HTC Desire S review: Droid cravings
Pretty decent retail package
The HTC Desire S comes in a pretty small box, but it still has room for the essential accessories. There’s a socket charger, which needs a standard microUSB data cable to connect to the phone. Such cable is, of course, included.
There is also a headset with music controls. Unfortunately, it’s of the one-piece variety, meaning you can’t replace the headphones with third-party kit without losing the remote functionality.
Finally, there’s adequate storage right out of the box, thanks to an 8GB microSD card, which was inserted in the handset itself. The usual paperwork was also here, but it’s nothing you cannot find online anyway.
HTC Desire S 360-degree spin
While the HTC Desire S keeps the screen size of the original Desire and even throws in several new features, it manages to fit into an even more compact package. The difference is not quite prominent in width (59.8mm vs 60mm) and thickness (11.6mm vs 11.9mm), but the height has shed some 3mm, which is certainly not bad.
And the weight has been reduced too, though marginally. At 130g, the HTC Desire S weighs 5g less than its predecessor. We do appreciate its solid build and quality feel though.
Design and construction
The HTC Desire S is a looker. With a large screen on the front and metal unibody for the rest you can’t really go wrong. Plus, we can trust HTC for a solidly build smartphone.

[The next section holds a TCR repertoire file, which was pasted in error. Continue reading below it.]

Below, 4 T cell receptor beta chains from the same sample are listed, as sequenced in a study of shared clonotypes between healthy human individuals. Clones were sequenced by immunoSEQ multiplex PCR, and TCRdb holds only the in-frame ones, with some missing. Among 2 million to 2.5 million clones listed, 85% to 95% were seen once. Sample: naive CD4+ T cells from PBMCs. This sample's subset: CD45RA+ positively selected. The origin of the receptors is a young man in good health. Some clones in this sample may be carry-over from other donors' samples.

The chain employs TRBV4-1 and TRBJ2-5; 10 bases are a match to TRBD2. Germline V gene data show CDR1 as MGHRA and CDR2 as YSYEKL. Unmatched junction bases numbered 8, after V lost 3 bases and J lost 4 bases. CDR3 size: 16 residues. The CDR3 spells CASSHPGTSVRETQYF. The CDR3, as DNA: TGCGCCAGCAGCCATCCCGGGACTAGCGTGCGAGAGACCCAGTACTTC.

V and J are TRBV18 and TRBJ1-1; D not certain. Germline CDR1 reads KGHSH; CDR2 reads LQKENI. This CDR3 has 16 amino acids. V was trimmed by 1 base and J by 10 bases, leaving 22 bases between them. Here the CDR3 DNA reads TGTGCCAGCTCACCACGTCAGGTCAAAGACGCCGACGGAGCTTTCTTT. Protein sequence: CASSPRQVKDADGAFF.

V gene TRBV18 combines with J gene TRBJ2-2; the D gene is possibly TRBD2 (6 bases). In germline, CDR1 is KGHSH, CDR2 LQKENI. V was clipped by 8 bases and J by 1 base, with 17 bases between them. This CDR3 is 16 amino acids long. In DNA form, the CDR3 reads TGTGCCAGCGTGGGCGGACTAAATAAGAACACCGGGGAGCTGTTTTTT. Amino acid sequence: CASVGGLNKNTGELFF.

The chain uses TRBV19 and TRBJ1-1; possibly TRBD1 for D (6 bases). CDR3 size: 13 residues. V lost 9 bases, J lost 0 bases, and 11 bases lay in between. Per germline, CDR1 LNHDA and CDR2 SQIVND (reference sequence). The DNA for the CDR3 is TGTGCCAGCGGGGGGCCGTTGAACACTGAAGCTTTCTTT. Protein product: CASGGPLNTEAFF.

The only downside is that it’s hard to really tell form a slew of recent HTC handsets. Still, the black color scheme and the subtly changed contour and controls below the screen are probably enough to make it stand out among its siblings. After all, there aren’t too many ways to design a touchscreen phone.
The Desire S comes with a 3.7” S-LCD screen. And while you won’t get to experience any AMOLED blacks, you’d still get one of the better LCD screens in business.
We saw the first of the HTC units worthy of the name Super LCD on the Incredible S and we are happy that the Desire S is treated to the same high-quality LCD. You get a display with punchy colors and very broad viewing angles. As far as LCD goes, image quality doesn’t get much better than that.
The only area where HTC still lags behind is sunlight legibility. The display isn't particularly bright and it's obviously pretty reflective so using the Desire S outside on a bright sunny day is not exactly an easy task.
And here come the results of our now traditional display brightness and contrast test. As you can see, the Desire S fares pretty decently against its peers.
|Display test||50% brightness||100% brightness|
|Black, cd/m2||White, cd/m2||Black, cd/m2||White, cd/m2|
|HTC Desire S||0.14||113||803||0.21||193||914|
|Sony Ericsson XPERIA Arc||0.03||34||1078||0.33||394||1207|
|HTC Incredible S||0.18||162||908||0.31||275||880|
|Motorola Atrix 4G||0.48||314||652||0.60||598||991|
|Sony Ericsson Xperia Neo||0.05||68||1324||0.10||134||1295|
|Samsung Galaxy Ace||0.23||160||701||0.34||234||683|
|LG Optimus 2X||0.23||228||982||0.35||347||1001|
You can learn more about the test here.
As to screen sensitivity, the Desire S performs just as you would expect a capacitive unit. The gentlest of taps do the trick.